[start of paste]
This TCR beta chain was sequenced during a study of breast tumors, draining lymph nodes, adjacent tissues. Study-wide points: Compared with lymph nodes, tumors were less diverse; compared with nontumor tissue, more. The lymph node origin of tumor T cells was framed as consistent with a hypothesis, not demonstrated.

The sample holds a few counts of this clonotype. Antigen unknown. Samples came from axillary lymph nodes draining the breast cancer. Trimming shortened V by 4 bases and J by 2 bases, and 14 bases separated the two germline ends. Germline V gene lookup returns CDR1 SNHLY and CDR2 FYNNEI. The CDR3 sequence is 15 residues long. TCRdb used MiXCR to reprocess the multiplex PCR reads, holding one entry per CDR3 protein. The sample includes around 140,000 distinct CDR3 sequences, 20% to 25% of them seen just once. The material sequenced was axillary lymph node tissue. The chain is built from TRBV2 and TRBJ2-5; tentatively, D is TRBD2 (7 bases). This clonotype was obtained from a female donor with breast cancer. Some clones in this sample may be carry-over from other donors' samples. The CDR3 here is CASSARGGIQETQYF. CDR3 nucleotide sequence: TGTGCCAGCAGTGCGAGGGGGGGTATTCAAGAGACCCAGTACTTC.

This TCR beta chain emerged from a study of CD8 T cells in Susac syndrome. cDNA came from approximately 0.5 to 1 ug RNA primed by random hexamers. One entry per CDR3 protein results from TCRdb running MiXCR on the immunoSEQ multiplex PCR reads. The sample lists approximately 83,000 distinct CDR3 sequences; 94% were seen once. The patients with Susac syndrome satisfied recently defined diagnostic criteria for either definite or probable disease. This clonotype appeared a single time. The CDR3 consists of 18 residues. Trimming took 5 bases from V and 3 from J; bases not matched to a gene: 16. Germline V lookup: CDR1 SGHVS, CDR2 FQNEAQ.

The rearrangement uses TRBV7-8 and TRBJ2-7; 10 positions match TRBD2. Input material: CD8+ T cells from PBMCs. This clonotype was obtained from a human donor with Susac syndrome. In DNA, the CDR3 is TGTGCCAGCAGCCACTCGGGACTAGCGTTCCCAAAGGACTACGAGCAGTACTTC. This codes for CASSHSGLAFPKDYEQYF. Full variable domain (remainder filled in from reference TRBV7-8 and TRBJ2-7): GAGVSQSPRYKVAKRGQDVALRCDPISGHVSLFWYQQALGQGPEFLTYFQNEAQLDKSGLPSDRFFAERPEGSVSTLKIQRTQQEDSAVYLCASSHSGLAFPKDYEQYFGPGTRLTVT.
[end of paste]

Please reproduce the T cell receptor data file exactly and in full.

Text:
This TCR beta chain was sequenced during a study of breast tumors, draining lymph nodes, adjacent tissues. Study-wide points: Compared with lymph nodes, tumors were less diverse; compared with nontumor tissue, more. The lymph node origin of tumor T cells was framed as consistent with a hypothesis, not demonstrated.

The sample holds a few counts of this clonotype. Antigen unknown. Samples came from axillary lymph nodes draining the breast cancer. Trimming shortened V by 4 bases and J by 2 bases, and 14 bases separated the two germline ends. Germline V gene lookup returns CDR1 SNHLY and CDR2 FYNNEI. The CDR3 sequence is 15 residues long. TCRdb used MiXCR to reprocess the multiplex PCR reads, holding one entry per CDR3 protein. The sample includes around 140,000 distinct CDR3 sequences, 20% to 25% of them seen just once. The material sequenced was axillary lymph node tissue. The chain is built from TRBV2 and TRBJ2-5; tentatively, D is TRBD2 (7 bases). This clonotype was obtained from a female donor with breast cancer. Some clones in this sample may be carry-over from other donors' samples. The CDR3 here is CASSARGGIQETQYF. CDR3 nucleotide sequence: TGTGCCAGCAGTGCGAGGGGGGGTATTCAAGAGACCCAGTACTTC.

This TCR beta chain emerged from a study of CD8 T cells in Susac syndrome. cDNA came from approximately 0.5 to 1 ug RNA primed by random hexamers. One entry per CDR3 protein results from TCRdb running MiXCR on the immunoSEQ multiplex PCR reads. The sample lists approximately 83,000 distinct CDR3 sequences; 94% were seen once. The patients with Susac syndrome satisfied recently defined diagnostic criteria for either definite or probable disease. This clonotype appeared a single time. The CDR3 consists of 18 residues. Trimming took 5 bases from V and 3 from J; bases not matched to a gene: 16. Germline V lookup: CDR1 SGHVS, CDR2 FQNEAQ.

The rearrangement uses TRBV7-8 and TRBJ2-7; 10 positions match TRBD2. Input material: CD8+ T cells from PBMCs. This clonotype was obtained from a human donor with Susac syndrome. In DNA, the CDR3 is TGTGCCAGCAGCCACTCGGGACTAGCGTTCCCAAAGGACTACGAGCAGTACTTC. This codes for CASSHSGLAFPKDYEQYF. Full variable domain (remainder filled in from reference TRBV7-8 and TRBJ2-7): GAGVSQSPRYKVAKRGQDVALRCDPISGHVSLFWYQQALGQGPEFLTYFQNEAQLDKSGLPSDRFFAERPEGSVSTLKIQRTQQEDSAVYLCASSHSGLAFPKDYEQYFGPGTRLTVT.